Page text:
Sitting in the lightly-reclined comfort of the driver’s hide-wrapped seat is a wonderful place, from which to conduct a driving experience of such uncommon excellence that it makes you rethink all previous opinions. The controls fall easily, logically and safely to hand. The steering wheel diameter is just right and the electric range of both seat and column adjustability is such that a huge range of potential drivers will be able to obtain a comfortable position. Personally, I would prefer a speedometer, rather than a digital read-out in the centre of the F-Sport instrument binnacle but it was not a nagging diversion.

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Depress the pushbutton starter (keyless operation) and the 2.0-litre, four cylinder, turbocharged engine spins into life. Despite twin exhausts, there is no extraneous barking, or grumbling, that can be heard within the well-insulated 2+2 cockpit. Frameless side windows that, by tradition, can be difficult to maintain refinement (notably at high speeds, when they try to pop away from their rubber seals) make no discernible difference. The lack of commotion is a surprise, when you know of the alternative, 5.0-litre V8 F-version of this coupe. In some ways, it is like the milder 2.0-litre ‘S’ of Capri fame, which contrasted so starkly with the 3.0-litre V6 alternative of the time.

 

However, this is a market sector that has moved on markedly since the late-1970s. The engine develops a crisp 241bhp, at a fairly high 5,800rpm. It is matched by 258lbs ft of torque in a wide band, from 1,650 to 4,400rpm, which means that flicking the beautifully machined transmission paddles, located behind the spokes of the steering wheel, is only essential, when you tire of leaving the lever in ‘Drive’. Eight forward ratios fill any delivery gaps and ensure that automatic shifts are seamless, which accentuates the silken flow of power.

 

Performance figures put everything into perspective. At its top end, the RC 200t will manage around 143mph, reaching 60mph from standstill in a sparkling 7.2 seconds. No. It is not supercar quick. Yet, tackle the driving mode selector, to the left of the transmission gate, and, through four phases (Eco, Normal, Sport and Sport+), the chicken-coop will turn into performance-coupe, at will. In the process, its dampers firm-up, the throttle becomes more sensitive and the gear shift speeds become enhanced. It is not sorcery but it is an exemplary display of modern ‘chassis engineering’ that cossets and supports the driver but not to the point of remote desertion.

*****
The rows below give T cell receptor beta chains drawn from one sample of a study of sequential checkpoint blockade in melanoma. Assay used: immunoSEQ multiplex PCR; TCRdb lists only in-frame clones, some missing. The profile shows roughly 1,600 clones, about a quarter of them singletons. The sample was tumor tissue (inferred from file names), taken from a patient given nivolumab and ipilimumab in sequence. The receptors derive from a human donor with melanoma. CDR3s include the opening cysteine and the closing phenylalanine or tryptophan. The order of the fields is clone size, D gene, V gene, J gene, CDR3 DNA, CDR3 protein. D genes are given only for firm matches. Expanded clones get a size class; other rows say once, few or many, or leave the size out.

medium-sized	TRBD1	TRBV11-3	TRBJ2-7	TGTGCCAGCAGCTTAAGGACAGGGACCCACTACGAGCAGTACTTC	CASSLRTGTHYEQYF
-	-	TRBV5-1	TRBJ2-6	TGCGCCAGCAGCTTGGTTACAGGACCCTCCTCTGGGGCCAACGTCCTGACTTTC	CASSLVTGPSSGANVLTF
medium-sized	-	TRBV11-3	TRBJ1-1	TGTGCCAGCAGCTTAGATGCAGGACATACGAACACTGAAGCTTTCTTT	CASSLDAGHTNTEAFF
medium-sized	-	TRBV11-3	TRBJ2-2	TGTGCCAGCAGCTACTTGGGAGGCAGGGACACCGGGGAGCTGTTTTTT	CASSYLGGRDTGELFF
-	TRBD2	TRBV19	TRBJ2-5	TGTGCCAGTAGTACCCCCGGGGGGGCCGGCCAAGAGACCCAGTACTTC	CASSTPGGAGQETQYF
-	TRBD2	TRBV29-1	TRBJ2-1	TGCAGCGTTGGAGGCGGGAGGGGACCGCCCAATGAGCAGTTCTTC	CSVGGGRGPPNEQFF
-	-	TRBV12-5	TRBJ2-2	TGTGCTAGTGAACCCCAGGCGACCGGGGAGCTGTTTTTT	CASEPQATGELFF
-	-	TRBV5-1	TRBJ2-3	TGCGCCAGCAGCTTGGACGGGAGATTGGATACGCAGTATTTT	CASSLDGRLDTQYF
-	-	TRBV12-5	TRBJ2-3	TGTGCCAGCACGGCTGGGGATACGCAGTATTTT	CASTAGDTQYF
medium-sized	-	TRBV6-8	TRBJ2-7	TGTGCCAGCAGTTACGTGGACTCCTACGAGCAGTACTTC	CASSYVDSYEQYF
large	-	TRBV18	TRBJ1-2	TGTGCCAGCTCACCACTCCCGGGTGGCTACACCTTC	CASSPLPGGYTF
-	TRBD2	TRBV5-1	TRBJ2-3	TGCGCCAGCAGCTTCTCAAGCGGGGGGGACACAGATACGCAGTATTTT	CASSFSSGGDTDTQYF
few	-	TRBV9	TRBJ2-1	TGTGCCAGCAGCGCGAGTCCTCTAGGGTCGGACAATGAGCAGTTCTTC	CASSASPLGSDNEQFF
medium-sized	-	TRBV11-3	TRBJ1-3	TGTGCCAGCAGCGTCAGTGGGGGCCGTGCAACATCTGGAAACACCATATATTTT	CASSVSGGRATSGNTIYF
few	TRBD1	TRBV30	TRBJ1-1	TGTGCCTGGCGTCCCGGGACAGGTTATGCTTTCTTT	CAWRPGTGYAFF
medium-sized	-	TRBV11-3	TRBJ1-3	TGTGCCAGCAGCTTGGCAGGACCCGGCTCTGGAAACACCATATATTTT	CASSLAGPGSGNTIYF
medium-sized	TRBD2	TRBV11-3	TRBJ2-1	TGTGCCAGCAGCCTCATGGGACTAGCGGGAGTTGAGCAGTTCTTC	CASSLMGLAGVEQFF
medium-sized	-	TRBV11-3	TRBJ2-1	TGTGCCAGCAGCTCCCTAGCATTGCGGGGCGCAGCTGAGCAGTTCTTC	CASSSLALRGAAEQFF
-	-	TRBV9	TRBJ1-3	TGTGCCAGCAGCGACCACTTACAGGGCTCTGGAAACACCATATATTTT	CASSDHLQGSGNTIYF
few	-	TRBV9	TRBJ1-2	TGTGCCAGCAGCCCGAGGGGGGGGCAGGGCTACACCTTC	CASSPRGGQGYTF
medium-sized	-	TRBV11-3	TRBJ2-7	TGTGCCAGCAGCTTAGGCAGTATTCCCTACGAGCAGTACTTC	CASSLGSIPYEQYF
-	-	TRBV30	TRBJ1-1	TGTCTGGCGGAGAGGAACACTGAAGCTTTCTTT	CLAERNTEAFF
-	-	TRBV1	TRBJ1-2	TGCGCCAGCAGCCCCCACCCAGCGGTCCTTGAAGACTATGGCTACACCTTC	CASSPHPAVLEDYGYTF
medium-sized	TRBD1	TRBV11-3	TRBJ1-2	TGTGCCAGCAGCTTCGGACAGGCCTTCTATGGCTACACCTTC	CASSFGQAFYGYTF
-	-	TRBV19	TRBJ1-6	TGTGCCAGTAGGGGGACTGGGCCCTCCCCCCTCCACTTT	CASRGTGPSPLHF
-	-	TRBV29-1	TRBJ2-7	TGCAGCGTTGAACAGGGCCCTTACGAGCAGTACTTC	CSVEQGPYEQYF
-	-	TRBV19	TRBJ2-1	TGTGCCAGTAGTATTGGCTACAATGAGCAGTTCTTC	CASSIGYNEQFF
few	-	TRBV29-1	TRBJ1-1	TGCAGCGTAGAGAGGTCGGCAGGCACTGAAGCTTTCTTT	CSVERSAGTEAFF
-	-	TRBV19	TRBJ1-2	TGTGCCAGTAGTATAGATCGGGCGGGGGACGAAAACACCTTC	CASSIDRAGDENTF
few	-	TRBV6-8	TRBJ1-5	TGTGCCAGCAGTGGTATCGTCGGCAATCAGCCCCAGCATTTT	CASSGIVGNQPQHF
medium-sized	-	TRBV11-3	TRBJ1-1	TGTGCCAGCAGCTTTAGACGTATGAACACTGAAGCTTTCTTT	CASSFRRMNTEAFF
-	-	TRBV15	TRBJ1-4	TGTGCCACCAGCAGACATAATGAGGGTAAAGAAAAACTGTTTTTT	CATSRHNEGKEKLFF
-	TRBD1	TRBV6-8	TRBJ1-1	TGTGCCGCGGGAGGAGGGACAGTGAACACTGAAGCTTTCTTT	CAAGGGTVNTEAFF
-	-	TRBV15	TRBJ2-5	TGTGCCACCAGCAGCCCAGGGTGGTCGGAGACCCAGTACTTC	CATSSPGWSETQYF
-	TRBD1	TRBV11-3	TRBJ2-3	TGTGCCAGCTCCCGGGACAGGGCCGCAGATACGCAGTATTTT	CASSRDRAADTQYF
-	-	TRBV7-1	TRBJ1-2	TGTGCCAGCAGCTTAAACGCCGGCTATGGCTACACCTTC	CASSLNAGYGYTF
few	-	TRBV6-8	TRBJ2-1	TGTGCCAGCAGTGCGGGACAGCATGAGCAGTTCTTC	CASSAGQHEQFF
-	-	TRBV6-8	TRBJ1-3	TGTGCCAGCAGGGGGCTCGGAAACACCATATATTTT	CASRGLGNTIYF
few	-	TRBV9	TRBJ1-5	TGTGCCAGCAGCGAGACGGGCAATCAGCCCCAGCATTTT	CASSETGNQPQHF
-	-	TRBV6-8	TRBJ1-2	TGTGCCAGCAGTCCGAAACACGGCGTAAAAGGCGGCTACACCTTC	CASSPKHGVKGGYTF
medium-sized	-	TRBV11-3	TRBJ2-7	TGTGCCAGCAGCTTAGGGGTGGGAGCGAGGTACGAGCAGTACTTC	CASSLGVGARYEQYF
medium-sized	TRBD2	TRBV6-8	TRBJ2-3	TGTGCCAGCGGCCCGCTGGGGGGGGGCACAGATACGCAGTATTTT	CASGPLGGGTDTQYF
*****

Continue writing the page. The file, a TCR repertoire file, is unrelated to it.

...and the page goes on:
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In fact, for the enthusiastic driver, the Sport+ setting also alters the amount of slip granted by the traction and stability control systems. Although not entering the realms of ‘drifting’, it is possible to set the car up for bends and allow its rear-wheel drive system to work in a most entertaining manner. I should also highlight that, even in this advanced mode, the ride quality remains undisturbed and smooth. In Eco, or Normal, mode, the RC rides as quietly as its engine’s lack of fuss underscores.

 

While running costs can be an issue for some potential owners, few will complain about my considerate return of 36.4mpg overall, which compares favourably (just for a change) with the posted Official Combined figure of 38.7mpg. Its CO2 output of 168g/km equates to £285 in the first year and £200 annually thereafter, which is hardly a disaster area and the insurance rating of 40E is good for a premium-badged model. Naturally, you want to know how much and I can inform you that, with the options of the F-Sport white body colour (£625) and the Premium navigation system (£1,995), the Lexus RC200t F Sport costs a cool £39,115. For a lovely looking, dynamically sound and classically elegant sporting coupe, it has no peers.

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Conclusion:   Lexus has developed its latest RC into the consummate 2+2 mile-eater. It is handsome and stylistically well-balanced. Comfort, a Lexus priority, is well-considered. Even its boot space is practical and, yes, there is room for a couple of golf bags. Oozing with interior quality, epitomised by its finely panelled and stitched burgundy leather seats and plenty of soft-touch surfaces, its external appearance is eye-catching and verging on the right side of avant-garde. I would venture to suggest that Lexus might have a future classic in the making with the RC200t.

 

 

 

About Iain P W Robertson

Frequently being told to 'go forth and multiply', Iain P W Robertson's automotive wisdom is based on almost forty years in the business, across all aspects from sport to production, at the highest levels. He likes dogs and drives a Suzuki (not related).